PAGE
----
The adult dog tick is shaped like a flat tear drop. Generally, they are 1/8 – 3/16 inch in length and have 8 legs. When fully fed, the body stretches and changes from reddish brown to a more blue-gray.
Although the tick is primarily a parasite of dogs, it will readily feed on humans or cats. They prefer climates that are warm and dry. After feeding, the tick usually drops from their host, to look for a sheltered location to either molt or lay eggs. After the molting is complete, the tick will lay in wait for a host. Ticks can be a vector for Rocky Mountain spotted fever.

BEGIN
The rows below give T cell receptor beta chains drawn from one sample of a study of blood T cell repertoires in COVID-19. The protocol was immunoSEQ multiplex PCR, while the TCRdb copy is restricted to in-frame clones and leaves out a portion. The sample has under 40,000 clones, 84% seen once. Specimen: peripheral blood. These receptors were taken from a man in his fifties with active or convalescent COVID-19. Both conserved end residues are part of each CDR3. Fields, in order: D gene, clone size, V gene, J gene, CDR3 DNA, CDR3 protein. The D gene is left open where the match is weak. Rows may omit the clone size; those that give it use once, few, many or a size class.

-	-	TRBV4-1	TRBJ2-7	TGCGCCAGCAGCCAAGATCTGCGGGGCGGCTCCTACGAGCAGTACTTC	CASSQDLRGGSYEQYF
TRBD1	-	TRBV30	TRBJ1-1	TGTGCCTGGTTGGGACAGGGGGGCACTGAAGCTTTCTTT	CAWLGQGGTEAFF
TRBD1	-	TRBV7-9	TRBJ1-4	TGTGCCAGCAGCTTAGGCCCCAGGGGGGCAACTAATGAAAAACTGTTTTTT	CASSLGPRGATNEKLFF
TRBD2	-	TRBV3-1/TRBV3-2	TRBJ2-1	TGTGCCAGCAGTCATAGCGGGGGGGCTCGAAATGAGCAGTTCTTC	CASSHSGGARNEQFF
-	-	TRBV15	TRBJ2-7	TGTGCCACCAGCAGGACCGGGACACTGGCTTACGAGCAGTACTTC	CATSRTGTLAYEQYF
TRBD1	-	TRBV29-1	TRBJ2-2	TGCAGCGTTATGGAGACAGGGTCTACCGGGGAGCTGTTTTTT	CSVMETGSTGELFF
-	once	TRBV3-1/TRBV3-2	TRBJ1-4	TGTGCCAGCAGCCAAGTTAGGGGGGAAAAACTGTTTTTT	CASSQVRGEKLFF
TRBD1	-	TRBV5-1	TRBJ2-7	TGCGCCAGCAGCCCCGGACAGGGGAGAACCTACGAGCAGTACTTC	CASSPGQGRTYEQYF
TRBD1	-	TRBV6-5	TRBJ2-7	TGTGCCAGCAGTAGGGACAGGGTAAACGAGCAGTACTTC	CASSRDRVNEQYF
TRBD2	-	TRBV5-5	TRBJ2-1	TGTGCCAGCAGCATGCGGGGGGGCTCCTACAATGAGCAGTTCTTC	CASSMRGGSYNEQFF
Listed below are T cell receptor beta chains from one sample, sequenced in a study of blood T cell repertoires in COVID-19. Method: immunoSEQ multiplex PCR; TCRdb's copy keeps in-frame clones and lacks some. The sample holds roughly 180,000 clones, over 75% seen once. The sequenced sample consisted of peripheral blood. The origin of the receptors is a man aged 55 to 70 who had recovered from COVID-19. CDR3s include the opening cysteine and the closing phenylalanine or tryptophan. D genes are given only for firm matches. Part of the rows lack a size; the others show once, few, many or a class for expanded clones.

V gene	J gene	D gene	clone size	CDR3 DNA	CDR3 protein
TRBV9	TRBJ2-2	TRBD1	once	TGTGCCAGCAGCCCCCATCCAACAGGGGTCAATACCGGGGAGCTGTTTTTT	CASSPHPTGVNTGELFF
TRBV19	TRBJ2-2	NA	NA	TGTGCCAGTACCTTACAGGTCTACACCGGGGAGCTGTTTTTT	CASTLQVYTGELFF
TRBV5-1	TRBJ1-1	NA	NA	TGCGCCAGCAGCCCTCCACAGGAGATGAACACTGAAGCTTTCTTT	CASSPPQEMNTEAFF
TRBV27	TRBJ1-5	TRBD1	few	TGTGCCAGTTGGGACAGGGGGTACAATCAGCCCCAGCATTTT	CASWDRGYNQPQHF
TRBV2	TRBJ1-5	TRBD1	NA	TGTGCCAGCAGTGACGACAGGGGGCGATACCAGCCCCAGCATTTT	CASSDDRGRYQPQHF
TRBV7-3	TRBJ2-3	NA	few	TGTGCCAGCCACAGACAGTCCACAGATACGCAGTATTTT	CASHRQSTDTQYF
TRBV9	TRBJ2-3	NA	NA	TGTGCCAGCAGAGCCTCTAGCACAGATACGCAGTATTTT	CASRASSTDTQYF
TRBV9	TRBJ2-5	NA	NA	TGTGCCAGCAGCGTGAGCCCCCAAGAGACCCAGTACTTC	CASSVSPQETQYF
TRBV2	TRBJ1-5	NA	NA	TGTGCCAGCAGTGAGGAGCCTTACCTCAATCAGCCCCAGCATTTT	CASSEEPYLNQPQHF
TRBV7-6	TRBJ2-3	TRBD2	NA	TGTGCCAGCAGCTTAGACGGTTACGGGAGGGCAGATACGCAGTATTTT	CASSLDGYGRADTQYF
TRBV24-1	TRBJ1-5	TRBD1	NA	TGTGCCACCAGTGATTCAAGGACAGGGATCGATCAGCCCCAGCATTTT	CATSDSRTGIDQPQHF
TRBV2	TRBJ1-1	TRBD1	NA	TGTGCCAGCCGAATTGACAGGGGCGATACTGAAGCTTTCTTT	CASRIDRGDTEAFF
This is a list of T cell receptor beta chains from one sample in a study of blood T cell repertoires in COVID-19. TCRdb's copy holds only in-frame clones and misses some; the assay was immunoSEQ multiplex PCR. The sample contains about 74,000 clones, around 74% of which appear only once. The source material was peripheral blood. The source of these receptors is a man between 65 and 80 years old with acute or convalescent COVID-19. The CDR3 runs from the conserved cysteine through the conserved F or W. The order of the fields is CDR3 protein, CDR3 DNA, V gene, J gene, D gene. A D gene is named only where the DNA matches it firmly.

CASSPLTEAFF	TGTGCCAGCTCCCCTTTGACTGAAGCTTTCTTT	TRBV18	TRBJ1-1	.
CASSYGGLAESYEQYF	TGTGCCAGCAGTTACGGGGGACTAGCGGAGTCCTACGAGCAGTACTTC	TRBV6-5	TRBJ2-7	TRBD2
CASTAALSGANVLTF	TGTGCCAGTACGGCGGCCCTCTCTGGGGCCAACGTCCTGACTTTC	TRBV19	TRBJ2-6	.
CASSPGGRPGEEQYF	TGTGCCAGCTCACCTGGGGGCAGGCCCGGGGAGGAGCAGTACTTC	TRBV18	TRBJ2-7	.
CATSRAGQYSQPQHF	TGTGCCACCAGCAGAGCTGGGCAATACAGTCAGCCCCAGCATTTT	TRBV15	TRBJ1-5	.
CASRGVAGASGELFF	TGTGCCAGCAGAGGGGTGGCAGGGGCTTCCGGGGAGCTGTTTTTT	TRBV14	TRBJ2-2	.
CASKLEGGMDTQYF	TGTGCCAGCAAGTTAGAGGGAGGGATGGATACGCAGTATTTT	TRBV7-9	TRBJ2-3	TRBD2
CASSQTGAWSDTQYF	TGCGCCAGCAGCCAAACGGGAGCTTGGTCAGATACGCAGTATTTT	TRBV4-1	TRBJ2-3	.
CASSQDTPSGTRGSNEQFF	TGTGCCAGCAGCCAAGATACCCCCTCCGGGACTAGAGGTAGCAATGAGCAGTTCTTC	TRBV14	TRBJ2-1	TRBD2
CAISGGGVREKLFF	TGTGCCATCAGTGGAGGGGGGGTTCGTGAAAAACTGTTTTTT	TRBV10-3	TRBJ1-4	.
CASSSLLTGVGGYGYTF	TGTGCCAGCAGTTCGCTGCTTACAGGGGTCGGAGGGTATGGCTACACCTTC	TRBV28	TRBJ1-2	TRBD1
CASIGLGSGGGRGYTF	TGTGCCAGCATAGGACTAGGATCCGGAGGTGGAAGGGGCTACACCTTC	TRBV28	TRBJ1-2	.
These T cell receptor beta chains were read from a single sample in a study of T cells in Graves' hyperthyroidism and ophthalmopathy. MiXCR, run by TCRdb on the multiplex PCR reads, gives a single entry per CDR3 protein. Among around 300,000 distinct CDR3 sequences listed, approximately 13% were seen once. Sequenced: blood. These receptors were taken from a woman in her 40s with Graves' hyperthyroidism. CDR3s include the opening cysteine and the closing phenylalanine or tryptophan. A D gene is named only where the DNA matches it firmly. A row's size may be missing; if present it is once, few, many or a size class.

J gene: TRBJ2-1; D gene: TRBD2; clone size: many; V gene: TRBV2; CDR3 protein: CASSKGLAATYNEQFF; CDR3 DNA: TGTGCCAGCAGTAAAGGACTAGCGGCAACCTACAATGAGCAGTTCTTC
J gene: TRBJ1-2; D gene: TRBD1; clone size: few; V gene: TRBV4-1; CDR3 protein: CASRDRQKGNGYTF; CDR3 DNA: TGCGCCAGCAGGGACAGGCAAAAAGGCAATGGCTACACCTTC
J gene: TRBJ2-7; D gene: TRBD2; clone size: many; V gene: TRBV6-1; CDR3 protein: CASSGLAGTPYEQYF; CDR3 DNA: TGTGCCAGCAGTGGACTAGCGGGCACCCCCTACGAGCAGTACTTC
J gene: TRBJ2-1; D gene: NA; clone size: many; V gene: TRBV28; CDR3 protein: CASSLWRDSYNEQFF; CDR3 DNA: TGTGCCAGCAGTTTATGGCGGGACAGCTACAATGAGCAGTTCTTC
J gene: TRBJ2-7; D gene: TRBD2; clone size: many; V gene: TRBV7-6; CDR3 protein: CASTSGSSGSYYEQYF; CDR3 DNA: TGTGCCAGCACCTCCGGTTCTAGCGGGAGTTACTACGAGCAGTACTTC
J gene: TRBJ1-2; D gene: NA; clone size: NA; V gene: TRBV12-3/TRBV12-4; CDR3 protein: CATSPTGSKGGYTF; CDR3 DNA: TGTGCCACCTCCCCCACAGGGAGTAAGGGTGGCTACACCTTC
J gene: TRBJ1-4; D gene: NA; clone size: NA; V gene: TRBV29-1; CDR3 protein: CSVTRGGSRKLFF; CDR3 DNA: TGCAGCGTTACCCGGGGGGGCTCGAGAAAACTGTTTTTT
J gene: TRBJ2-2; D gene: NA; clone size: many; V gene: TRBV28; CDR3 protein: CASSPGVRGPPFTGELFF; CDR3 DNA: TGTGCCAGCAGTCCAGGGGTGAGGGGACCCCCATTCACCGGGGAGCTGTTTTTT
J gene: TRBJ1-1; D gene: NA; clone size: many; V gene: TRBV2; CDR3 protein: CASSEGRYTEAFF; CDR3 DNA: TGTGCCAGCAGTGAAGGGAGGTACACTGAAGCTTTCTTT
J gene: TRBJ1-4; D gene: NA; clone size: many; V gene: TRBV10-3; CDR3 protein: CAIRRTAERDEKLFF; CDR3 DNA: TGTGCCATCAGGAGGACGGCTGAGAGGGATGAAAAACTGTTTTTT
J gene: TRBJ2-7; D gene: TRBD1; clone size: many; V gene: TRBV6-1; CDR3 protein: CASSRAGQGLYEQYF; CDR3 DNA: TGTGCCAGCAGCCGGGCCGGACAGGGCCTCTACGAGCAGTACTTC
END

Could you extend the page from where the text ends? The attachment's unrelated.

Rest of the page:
Ticks feed on the blood of their prey.
Once engorged and she has dropped off her host, the female will seek a quiet location to lay her eggs. The eggs can vary in shades of brown and number in the thousands. The female will die soon after laying her eggs, which will hatch in 19 – 60 days.